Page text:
Importance and Aims of Patient Blood Management

For patients with severe anaemia or haemorrhage, blood transfusions have been shown to be life-saving.1 However, the default use of allogeneic blood transfusions for the treatment of anaemia may not be the optimal use of this valuable and limited resource.1

Evidence to support the benefit of blood transfusions is lacking, particularly in haemodynamically stable patients undergoing elective surgery.1 There is also mounting evidence that receiving a blood transfusion is an independent risk factor for adverse events.1,9,10 In observational studies, blood transfusions have been associated with an increased risk of:1,9,10

  • Morbidity and mortality
  • Postoperative infection
  • Acute respiratory distress syndrome and multi-organ failure
  • Prolongation of intensive care admission and/ or length of hospital stay

In addition to uncertainty over efficacy and safety concerns, blood transfusions are also costly and their costs are rising.1,9,10 Patients themselves may be increasingly reluctant to receive a blood transfusion due to increasing awareness and concern over the possible transmission of viral diseases.1,9,10

Patient blood management is multimodal, multidisciplinary, patient-centric care that aims to improve patient outcomes by minimizing the unnecessary use of allogeneic blood transfusions, thereby preserving the allogeneic blood resource for situations when truly indicated.2 This is achieved by addressing anaemia, blood loss and hypoxia as modifiable risk factors for blood transfusion, long before transfusion would even be considered.3

Optimizing Patient Blood Management


Patient blood management is implemented via three pillars:4

  1. Optimizing erythropoiesis
  2. Minimizing blood loss
  3. Harnessing and optimizing the patient-specific reserve of anaemia

In elective surgery, these three pillars are implemented pre-, intra-, and post-operatively via methods such as those described in Figure 1 below. In the emergency or trauma setting, there is little time to optimize the patient pre-operatively, so intra- and post-operative patient optimization is intensively employed.4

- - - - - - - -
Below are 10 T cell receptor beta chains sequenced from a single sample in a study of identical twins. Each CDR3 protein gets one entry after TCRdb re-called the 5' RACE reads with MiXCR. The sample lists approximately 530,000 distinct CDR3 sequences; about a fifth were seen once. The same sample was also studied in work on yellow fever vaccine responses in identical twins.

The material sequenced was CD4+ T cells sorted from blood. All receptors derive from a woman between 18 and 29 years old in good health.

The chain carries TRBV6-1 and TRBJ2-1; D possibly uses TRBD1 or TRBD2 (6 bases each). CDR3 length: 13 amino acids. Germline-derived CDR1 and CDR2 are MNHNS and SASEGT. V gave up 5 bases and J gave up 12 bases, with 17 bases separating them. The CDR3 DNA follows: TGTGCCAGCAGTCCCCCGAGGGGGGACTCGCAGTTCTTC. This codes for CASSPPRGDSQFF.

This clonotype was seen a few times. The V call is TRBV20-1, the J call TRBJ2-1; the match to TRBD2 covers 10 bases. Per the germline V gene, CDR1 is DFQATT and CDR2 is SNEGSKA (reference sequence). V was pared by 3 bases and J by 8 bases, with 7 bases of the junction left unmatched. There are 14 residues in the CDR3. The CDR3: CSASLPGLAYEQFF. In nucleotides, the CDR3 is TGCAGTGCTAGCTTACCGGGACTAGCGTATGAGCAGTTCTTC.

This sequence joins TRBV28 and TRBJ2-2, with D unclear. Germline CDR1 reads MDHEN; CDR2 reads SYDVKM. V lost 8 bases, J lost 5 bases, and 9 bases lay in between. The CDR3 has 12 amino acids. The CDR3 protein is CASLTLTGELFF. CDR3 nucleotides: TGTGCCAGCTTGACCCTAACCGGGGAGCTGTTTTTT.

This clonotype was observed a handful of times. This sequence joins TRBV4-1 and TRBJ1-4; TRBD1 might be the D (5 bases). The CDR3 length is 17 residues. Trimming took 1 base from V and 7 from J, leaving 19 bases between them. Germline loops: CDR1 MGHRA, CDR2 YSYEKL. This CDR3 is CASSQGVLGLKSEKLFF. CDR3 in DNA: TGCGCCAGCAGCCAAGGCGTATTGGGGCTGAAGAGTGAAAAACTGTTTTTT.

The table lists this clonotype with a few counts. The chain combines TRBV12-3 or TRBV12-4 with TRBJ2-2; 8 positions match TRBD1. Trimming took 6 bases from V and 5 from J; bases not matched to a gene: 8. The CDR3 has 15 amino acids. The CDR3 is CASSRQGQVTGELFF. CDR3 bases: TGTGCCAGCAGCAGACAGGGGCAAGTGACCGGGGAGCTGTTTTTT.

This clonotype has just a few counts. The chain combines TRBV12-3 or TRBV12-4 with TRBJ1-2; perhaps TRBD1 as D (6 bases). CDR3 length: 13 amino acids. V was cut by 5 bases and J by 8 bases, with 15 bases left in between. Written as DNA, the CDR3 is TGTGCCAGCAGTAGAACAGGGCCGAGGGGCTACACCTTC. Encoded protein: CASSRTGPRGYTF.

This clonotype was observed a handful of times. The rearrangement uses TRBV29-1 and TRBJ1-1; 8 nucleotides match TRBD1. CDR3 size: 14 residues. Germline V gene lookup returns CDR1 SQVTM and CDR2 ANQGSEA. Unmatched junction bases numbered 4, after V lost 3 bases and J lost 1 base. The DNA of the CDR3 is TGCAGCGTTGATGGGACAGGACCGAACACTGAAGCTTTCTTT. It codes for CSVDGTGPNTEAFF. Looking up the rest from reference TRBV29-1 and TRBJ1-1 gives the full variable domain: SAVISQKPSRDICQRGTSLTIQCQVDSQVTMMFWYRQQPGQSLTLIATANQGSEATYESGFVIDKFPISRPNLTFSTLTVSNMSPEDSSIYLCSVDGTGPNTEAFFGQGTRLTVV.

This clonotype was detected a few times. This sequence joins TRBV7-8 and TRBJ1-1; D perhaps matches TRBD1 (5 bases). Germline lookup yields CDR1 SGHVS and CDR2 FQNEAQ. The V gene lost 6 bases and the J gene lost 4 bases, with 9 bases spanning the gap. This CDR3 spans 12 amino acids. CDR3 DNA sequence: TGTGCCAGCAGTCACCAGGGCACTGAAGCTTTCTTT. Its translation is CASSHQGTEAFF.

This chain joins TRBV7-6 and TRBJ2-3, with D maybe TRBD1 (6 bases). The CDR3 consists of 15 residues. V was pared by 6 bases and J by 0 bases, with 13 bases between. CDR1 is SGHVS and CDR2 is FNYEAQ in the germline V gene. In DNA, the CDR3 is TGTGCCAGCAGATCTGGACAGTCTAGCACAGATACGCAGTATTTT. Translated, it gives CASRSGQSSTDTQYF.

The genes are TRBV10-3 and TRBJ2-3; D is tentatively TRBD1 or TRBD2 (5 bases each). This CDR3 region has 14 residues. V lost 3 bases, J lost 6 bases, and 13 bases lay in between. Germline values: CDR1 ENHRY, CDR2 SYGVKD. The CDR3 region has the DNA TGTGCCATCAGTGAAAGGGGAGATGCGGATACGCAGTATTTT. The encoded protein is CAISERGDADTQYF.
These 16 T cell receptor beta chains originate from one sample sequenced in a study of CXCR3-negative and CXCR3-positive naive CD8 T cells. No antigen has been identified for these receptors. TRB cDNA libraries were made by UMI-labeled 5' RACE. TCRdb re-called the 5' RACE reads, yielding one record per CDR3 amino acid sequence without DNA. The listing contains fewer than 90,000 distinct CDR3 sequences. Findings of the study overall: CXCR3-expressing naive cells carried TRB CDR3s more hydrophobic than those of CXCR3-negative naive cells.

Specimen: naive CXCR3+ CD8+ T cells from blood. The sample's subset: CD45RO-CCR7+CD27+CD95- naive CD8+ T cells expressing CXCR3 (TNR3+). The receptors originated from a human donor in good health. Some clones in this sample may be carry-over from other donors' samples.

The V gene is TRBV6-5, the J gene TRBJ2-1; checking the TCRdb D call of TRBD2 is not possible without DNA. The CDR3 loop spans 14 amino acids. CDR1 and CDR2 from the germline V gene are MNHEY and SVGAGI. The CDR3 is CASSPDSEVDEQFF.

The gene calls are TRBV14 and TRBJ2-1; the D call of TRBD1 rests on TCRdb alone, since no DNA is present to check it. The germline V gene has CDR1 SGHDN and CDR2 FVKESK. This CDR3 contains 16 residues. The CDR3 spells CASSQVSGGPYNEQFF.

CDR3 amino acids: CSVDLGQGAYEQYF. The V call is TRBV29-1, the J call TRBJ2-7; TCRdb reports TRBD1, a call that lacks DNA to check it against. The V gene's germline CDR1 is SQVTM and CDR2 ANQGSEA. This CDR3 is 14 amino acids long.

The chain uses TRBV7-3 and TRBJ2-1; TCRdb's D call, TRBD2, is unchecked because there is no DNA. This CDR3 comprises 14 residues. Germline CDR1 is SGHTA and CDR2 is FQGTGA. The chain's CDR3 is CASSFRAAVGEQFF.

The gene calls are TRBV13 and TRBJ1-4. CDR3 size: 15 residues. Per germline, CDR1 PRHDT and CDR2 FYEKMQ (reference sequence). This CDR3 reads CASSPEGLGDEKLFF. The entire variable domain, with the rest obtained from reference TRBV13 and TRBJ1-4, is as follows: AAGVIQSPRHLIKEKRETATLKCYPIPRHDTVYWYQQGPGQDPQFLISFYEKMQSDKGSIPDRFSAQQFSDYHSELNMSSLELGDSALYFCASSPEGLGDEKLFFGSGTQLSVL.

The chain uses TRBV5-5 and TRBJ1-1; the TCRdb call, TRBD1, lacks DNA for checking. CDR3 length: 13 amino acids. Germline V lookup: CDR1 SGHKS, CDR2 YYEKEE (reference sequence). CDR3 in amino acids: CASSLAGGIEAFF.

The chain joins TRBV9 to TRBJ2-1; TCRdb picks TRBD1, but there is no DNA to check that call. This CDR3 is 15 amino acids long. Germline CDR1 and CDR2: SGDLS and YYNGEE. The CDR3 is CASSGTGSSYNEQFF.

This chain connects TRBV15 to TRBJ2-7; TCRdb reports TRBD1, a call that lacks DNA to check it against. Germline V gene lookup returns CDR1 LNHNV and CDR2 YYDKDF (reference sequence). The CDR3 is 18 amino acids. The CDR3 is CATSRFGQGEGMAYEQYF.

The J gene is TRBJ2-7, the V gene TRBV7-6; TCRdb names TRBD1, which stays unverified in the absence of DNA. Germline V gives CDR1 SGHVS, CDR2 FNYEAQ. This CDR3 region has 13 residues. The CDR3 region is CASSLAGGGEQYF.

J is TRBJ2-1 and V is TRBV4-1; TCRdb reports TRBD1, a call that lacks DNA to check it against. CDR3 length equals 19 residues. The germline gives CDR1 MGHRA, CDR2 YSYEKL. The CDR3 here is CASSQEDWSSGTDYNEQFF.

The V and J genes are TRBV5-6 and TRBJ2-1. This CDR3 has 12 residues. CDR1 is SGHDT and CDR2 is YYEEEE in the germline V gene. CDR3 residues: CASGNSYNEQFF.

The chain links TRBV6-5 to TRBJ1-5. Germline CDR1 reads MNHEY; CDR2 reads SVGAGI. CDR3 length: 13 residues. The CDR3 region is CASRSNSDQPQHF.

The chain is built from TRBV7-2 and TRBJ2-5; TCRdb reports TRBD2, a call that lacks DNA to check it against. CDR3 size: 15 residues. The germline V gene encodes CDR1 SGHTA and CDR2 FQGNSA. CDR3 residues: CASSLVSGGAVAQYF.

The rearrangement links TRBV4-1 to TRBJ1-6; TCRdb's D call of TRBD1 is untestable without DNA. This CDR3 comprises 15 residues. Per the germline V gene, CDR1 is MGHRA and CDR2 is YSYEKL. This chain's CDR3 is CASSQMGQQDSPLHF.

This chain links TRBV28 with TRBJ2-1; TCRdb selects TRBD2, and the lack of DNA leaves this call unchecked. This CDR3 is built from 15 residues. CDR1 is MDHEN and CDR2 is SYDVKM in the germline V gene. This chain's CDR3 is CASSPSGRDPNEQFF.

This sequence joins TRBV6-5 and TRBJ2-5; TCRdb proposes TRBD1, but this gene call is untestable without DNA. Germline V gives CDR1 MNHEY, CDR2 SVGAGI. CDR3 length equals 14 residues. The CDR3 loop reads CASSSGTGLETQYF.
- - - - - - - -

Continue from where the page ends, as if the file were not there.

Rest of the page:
Figure 1: Implementing the three pillars of Patient Blood Management in the pre-, intra-, and post-operative settings4

 

  1st Pillar
Optimising erythropoiesis
2nd Pillar
Minimising blood loss
3rd Pillar
Harnessing and optimising the patient-specific reserve of anaemia
Preoperative Detect anaemia

Identify underlying disorder causing anaemia

Manage disorder

Appropriately treat anaemia and any haematinic deficiencies e.g. iron deficiency
Identify and manage bleeding risks

Minimise iatrogenic blood loss

Plan and rehearse operative procedures

Preoperative autologous blood donation (in certain patients and dependent on patient choice)
Assess/optimise patient's physiological reserve and risk factors

Compare estimated blood loss with patient-specific tolerable blood loss

Formulate patient-specific management plan using appropriate blood conservation modalities

Use restrictive transfusion thresholds
Intraoperative Time surgery to coincide with haematological optimisation Meticulous haemostasis and surgical techniques

Blood-sparing surgical techniques

Blood-conserving anaesthetic techniques

Autologous blood options

Pharmacological/haemostatic agents
Optimise cardiac output

Optimise ventilation and oxygenation

Use restrictive transfusion thresholds
Postoperative Stimulate erythropoiesis

Be aware of drug interactions that can cause or exacerbate anaemia
Vigilant monitoring and management of post-operative bleeding

Avoid secondary haemorrhage

Rapid warming/ maintain normothermia (unless hypothermia specifically indicated)

Autologous blood salvage

Minimise iatrogenic blood loss

Haemostasis/anticoagulation management

Prophylaxis of upper gastrointestinal haemorrhage

Avoid/treat infections promptly